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Like any successful business, your practice needs to be anchored by clearly defined policies. Here's how to develop consensus among your staff.
Like any successful business, your medical practice needs to be anchored by clearly defined policies and procedures. Not everyone who works for you will agree with your executive decisions, though. Nonetheless, it's important that your management guidelines are observed and respected.
One of the best ways to accomplish individual and team adherence to your corporate guidelines is to include employees when establishing them. Then, to increase the likelihood that staff members will heed the policies your practice has collectively established, you need to document and store them in a place that is easily accessible. And, most importantly, you must make sure the standards are consistently modeled by team members who are in positions of leadership.
Here is a five-step plan to help you create compliance and ensure the efficient and smooth operation of your medical practice.
1. Start with guiding principles.
Guiding principles are the foundation of your medical business. They declare your values and define the character of your practice. To attain them, determine - in one sentence - how you will address each of these five factors within your practice: time, attitude, communication, appearance, and disharmony. For example, a guiding principle regarding attitude could be, "We will bring our most positive selves to work each day and treat our patients and one another with kindness and respect."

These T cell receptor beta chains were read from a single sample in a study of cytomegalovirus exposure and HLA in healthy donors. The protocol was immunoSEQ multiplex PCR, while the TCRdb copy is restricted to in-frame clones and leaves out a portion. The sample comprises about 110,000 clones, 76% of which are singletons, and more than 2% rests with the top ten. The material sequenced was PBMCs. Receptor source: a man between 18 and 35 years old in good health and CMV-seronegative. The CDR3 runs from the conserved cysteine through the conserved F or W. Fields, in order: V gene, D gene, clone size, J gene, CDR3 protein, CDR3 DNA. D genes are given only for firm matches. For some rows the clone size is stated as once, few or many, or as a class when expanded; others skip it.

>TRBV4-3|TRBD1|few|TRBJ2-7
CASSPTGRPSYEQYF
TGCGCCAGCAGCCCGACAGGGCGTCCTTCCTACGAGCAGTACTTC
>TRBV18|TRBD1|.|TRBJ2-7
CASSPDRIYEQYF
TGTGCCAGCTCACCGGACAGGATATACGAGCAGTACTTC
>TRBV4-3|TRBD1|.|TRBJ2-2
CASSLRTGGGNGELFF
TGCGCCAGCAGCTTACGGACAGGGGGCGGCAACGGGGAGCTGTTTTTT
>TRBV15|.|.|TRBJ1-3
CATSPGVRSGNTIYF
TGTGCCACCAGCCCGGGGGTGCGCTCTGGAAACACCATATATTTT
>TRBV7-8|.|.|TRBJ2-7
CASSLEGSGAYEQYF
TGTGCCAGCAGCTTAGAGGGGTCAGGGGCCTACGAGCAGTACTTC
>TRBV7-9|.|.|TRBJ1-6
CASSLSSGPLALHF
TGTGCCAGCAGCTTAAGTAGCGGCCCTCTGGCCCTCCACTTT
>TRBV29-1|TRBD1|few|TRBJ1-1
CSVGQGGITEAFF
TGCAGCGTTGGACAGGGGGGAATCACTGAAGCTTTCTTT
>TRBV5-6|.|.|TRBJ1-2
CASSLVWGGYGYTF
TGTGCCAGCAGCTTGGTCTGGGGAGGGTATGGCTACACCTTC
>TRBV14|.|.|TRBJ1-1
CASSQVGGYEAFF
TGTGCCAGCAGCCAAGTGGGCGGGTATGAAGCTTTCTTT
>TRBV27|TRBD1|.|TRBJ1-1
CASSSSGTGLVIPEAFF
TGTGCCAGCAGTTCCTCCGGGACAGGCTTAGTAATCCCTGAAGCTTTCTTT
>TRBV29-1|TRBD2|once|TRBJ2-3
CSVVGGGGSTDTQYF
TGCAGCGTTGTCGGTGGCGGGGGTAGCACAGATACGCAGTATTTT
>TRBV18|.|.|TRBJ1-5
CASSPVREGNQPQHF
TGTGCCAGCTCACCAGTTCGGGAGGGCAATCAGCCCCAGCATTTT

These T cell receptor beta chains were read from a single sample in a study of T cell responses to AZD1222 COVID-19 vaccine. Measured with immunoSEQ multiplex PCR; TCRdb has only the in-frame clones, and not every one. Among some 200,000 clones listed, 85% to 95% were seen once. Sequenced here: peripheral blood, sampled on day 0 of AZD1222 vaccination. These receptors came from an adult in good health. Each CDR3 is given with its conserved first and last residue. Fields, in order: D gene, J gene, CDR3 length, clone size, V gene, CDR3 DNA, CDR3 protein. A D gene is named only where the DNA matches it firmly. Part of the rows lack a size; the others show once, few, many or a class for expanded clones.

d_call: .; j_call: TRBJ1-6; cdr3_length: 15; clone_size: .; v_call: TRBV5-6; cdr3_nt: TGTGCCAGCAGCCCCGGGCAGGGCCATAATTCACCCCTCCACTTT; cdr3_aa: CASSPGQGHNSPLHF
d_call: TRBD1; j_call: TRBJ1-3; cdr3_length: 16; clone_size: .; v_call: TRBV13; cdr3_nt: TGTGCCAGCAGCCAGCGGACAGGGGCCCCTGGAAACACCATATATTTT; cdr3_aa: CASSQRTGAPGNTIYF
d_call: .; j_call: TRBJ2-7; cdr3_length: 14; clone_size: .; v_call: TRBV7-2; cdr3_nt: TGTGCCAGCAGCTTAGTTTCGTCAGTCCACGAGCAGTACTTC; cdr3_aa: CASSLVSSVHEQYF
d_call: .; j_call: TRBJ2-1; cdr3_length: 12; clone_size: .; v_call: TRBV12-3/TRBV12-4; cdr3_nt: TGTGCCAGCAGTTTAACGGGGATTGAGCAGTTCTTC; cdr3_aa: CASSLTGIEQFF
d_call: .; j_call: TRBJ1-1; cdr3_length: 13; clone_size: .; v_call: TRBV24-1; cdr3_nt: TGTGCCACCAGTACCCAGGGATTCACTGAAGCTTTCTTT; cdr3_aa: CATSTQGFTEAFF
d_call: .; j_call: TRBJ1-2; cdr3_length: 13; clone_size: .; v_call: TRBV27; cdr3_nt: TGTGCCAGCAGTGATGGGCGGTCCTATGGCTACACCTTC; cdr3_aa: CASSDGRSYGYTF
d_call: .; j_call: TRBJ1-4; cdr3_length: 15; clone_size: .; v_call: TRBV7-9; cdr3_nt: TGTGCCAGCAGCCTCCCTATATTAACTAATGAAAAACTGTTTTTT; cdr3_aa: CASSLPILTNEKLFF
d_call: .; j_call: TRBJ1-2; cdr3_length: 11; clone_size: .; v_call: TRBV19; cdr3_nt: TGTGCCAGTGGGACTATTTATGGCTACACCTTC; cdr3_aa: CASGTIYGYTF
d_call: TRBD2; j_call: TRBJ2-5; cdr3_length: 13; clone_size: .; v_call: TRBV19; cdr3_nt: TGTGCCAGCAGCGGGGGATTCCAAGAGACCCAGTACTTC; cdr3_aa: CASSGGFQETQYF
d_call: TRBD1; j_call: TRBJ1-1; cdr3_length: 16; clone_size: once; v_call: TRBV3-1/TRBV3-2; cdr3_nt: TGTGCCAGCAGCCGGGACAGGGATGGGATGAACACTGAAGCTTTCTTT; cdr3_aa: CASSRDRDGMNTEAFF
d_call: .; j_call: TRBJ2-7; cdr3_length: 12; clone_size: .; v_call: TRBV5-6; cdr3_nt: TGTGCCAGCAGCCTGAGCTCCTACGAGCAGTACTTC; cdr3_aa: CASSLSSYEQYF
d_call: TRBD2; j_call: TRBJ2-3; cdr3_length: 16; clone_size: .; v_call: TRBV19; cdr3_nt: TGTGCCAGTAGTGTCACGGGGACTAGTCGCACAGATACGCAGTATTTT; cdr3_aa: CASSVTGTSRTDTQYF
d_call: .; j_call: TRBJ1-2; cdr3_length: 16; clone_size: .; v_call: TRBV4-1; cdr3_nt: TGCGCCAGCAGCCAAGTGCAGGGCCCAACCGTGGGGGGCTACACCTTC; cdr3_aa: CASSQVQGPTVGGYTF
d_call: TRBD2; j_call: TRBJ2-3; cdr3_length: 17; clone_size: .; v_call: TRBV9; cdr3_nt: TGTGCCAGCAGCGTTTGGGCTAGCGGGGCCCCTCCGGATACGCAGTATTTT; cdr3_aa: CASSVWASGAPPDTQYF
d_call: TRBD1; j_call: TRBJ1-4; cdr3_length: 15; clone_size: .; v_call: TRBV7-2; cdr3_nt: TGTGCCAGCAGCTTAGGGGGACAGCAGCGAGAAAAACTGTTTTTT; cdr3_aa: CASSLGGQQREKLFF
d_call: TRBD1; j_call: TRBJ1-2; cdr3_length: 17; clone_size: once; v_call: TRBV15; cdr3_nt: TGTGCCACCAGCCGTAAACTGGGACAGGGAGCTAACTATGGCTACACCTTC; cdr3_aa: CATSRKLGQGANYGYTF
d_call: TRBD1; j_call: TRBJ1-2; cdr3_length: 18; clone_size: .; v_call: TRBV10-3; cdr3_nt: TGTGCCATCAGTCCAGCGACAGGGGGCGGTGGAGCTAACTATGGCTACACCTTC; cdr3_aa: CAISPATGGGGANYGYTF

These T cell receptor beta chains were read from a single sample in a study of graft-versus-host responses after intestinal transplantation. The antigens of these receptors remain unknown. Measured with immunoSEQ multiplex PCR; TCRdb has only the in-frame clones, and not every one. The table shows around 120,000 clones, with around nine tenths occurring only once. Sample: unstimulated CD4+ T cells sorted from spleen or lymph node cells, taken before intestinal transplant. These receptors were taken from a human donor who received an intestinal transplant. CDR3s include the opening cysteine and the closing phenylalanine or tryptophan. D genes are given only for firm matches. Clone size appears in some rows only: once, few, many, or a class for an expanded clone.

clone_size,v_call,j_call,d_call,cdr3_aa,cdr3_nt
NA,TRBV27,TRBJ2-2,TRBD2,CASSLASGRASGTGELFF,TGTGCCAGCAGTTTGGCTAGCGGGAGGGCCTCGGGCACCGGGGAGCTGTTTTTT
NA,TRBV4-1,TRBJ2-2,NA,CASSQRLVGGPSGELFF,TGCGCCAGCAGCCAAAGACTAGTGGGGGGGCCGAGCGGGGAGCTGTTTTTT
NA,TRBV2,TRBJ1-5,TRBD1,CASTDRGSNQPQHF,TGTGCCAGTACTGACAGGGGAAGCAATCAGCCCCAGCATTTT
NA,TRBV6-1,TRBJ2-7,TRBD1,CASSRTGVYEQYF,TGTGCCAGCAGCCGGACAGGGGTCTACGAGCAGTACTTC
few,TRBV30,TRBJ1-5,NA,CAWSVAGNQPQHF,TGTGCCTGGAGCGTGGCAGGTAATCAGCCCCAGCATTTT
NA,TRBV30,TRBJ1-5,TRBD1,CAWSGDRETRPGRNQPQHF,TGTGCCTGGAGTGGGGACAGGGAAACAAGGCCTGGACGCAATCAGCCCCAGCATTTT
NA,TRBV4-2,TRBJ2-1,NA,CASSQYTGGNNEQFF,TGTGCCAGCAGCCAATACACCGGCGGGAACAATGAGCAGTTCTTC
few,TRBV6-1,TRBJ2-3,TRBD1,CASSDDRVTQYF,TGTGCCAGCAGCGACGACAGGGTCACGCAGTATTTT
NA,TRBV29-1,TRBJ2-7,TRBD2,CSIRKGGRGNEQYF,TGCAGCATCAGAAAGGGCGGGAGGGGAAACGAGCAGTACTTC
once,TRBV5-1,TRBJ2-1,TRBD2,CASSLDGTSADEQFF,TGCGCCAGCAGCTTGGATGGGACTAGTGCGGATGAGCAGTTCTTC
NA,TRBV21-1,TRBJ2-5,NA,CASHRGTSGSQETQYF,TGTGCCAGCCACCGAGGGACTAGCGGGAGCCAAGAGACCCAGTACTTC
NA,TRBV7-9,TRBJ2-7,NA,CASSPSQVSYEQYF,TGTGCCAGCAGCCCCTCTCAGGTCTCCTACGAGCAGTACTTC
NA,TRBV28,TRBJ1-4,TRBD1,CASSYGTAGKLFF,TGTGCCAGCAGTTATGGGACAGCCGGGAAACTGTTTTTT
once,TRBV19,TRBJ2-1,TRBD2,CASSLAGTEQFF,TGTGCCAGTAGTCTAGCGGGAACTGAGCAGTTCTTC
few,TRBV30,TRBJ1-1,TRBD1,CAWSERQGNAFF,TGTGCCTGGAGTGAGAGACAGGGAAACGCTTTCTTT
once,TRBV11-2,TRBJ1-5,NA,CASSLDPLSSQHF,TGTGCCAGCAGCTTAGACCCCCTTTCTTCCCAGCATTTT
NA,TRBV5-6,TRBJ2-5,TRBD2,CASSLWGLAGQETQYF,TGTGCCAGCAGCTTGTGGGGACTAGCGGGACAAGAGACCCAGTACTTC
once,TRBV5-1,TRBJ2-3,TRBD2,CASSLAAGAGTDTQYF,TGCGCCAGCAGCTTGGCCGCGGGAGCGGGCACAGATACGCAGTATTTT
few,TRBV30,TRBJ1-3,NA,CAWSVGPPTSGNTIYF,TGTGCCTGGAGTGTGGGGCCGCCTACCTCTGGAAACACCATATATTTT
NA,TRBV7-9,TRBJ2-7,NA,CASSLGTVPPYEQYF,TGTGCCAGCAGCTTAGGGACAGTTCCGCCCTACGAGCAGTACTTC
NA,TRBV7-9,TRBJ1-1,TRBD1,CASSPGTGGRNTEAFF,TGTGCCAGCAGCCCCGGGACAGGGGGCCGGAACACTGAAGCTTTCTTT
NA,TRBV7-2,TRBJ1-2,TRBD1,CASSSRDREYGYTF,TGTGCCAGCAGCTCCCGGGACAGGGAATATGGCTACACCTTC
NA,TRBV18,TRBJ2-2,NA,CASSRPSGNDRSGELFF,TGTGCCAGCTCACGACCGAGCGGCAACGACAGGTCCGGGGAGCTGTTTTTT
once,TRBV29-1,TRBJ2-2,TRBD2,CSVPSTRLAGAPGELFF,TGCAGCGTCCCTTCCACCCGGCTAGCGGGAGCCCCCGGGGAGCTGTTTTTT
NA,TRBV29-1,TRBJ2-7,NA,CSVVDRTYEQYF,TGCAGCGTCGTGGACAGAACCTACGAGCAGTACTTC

2. Think in terms of expectations.
It's one thing to say you'll do something; it's quite another to make a habit of stating by what date and time you'll do it. As a group, commit to replacing obscure statements like, "I'll get this to you next week," with, "You can expect this in your inbox by Thursday at 5 p.m." And when someone gives you a vague promise, it's perfectly okay to ask "When can I expect to hear back from you?" You'll be amazed by how your clearly articulated expectations will turn ambiguous intentions into firm commitments.
3. Invite staff to contribute.
Top-down rules can come across as orders rather than policies. That's why it's wise to ask for input from your colleagues when crafting your corporate guidelines. Staff members will likely add a variety of different perspectives you may not have thought of. And including their ideas in the policy manual will bring a deeper sense of ownership and belonging to your practice.
4. Consider the consequences.
There's no sense in having operational policies if you're unwilling to deal with dissenters. Determine in advance how you will handle circumstances where people demonstrate a lack of respect for your standards. This is where written protocols become very valuable. Having them empowers you to deal with facts over feelings. Referring to a written policy or procedure enables you to address the conflict at hand rather than unintentionally calling out a personality flaw or lack of good judgment.
5. Review annually.
Stagnation kills standards. Any manual that sits on a physical or virtual shelf for over a year without reassessment will become outdated and forgotten. Make sure you're up to date with the changing times in your practice by scheduling an annual review of your guiding principles and general protocols. A progressive attitude and timely updates will guarantee the smooth functionality of your medical practice.
Clear communication, group involvement, exemplary leadership, and strong guiding principles are the cornerstones that create respectful observance of your policies and procedures. Make sure your medical practice operates smoothly by integrating a commitment to professionalism with expectations of consistently high professional standards.
Sue Jacquesis a professionalism expert who specializes in medical and corporate civility. A veteran forensic medical investigator, Jacques is a keynote speaker, author, and consultant who helps people and practices prosper through professionalism. She may be reached via www.TheCivilityCEO.com.